Drexel's URBN Center: A Promise Kept
January 5, 2012
Dean Allen Sabinson has made good on a promise.
When Allen Sabinson became dean of the Antoinette Westphal College of Media Arts & Design, he stood before his new faculty and staff and promised them a new building. He admits it was a bold and risky move. But just six years later, he made good on his promise.
Around this time next year, the college will operate out of the new URBN Center at 35th and Market Streets inside the 130,000-square-foot former Institute of Scientific Information (ISI) office building, designed by Robert Venturi. The center also includes a 13,000-square-foot annex, a former daycare center at 34th and Filbert Streets designed by Bower, Lewis & Thrower Architects, to house the college’s design programs.
“I still keep pinching myself,” a delighted Sabinson says.
In September 2011, Drexel’s Board of Trustees approved the financing package for construction of the new center, which will house four of the college’s seven total departments.
“When I got the word, I immediately sent an email to faculty and staff,” Sabinson recalls. “Then I took my fiancée out to dinner and ordered a very expensive bottle of champagne.”
For Sabinson, the URBN Center becoming a reality is the source of tremendous satisfaction.
“I had a lengthy career in film and television with great successes— I’ve worked on projects that have won Emmys and Golden Globes. But I cannot think of an accomplishment that has given me more pleasure,” he says.
“I knew that if we did not improve the facilities, this college could not achieve its natural destiny,” he adds. “Westphal has the potential to be one of the most elite design colleges in the country—that destiny is in our hands.”
Currently, Westphal’s departments are spread throughout nine different buildings across campus. One particular sore spot is the geographic separation of the departments of architecture and interior design, two disciplines that are “two sides of the same coin,” Sabinson says. “These departments need to be together.” In the new URBN Center, they’ll be mere feet apart, rather than city blocks.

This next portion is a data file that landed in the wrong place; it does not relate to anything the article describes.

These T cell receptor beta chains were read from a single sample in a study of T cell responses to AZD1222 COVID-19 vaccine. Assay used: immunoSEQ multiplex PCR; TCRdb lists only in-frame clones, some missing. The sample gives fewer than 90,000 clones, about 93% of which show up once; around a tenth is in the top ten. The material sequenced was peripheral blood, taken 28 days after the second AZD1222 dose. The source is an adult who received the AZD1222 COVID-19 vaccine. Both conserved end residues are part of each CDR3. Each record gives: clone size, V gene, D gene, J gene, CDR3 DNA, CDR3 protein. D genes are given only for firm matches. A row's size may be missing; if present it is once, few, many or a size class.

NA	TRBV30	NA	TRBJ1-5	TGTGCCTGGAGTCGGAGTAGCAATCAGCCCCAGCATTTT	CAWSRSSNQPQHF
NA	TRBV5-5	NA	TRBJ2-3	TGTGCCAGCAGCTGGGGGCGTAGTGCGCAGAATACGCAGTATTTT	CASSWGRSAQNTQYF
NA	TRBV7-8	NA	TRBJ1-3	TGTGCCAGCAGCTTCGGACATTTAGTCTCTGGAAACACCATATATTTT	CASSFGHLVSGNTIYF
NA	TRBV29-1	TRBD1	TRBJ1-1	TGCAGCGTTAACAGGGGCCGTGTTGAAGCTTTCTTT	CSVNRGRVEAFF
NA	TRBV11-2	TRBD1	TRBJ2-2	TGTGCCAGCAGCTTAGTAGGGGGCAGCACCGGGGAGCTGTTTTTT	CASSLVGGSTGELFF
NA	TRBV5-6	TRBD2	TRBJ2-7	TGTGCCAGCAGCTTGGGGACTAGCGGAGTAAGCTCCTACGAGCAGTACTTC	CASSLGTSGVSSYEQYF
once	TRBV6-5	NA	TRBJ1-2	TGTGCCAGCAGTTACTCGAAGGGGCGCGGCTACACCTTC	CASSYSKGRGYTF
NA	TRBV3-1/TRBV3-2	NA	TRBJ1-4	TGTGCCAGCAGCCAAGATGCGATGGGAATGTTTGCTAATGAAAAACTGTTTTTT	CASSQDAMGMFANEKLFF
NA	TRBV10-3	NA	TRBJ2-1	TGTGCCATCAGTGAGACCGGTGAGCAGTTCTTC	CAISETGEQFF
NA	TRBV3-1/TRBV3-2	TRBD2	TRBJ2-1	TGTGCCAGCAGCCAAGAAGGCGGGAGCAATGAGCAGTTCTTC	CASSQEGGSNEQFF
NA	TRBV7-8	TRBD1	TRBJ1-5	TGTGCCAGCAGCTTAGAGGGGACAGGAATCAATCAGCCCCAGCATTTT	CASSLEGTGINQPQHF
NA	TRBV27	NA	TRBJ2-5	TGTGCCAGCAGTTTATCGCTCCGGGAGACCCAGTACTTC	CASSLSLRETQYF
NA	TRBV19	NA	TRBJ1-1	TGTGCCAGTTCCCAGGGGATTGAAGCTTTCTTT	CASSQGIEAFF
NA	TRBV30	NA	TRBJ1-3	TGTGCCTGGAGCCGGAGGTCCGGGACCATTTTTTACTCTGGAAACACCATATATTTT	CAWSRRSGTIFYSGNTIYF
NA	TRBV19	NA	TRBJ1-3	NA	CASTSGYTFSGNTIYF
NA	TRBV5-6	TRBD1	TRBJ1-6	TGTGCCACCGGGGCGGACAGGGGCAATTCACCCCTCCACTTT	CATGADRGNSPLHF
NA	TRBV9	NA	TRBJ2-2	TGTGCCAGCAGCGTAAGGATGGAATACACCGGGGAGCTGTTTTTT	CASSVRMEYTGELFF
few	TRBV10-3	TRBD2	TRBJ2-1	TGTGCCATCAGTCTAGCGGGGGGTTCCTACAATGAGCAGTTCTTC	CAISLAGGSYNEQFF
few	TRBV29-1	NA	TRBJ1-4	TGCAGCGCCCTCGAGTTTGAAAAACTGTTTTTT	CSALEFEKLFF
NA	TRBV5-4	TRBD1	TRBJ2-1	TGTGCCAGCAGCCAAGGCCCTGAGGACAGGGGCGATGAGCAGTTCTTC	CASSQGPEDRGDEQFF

For exhibition space, the college currently has 750 square feet in its Leonard Pearlstein Gallery in Nesbitt Hall. The new annex at 34th and Filbert Streets will have 4,000 square feet of exhibition space and the URBN Center will have “highly flexible” exhibition space throughout the rest of the building.
“We have never been able to showcase to each other, to the public, the work that we produce except with a couple of 30-year-old exhibit cases,” Sabinson says.
There will be a designated exhibition space for Drexel’s Historic Costume Collection, which has been stored and exhibited disparately over decades. “These are important and valuable works of art and now we will have a place to house and exhibit them in a temperature-controlled environment,” he explains.
Some of the building’s other features include:
• A large main lobby with a prominent digital media screen, displays of student work, lounges and informal meeting areas and a café.
• MAD Dragon Enterprises, Drexel’s student-run record label, will gain office, operations and seminar space accessible from the main lobby. Design & Merchandising students will have a highly-visible storefront display window in which to practice the craft, business and design skills of visual merchandising to complement an online store.
• The second floor and the second mezzanine level will feature a large motion capture studio, compositing lab, gaming research facility and multiple high-end computer studios for animation, modeling and interactive design.
• The third floor of the URBN Center offers expanded reconfigurable studio space for the Fashion Design programs, as well as sewing labs and a CAD design studio, a fabric dying and printing studio, a state-of-the-art fashion research lab, a SHIMA-SEIKI computerized knit prototyping studio, and a runway for class critiques and informal fashion shows.
• The new Leonard Pearlstein Gallery will also include a black box theater and a 125-seat screening room intended to have the best sound and projection in Philadelphia.
• Woven throughout the entire URBN Center will be faculty offices, conference and seminar rooms, extensive pin-up space for critique and sharing of student work, student lounges and flexible “opportunity spaces.”
Sabinson expects the faculty will be most pleased with the design of the new center—mostly because they had a hand in it.
“I wanted to include the college’s faculty designers,” Sabinson says. “I wanted a process where they felt fully engaged but would meet design expectations. So, every program was involved in the design process.”
“What this building will mean to the faculty and to the students will outlive me,” he adds. “It will impact generations.”
For more information on the URBN Center, click here.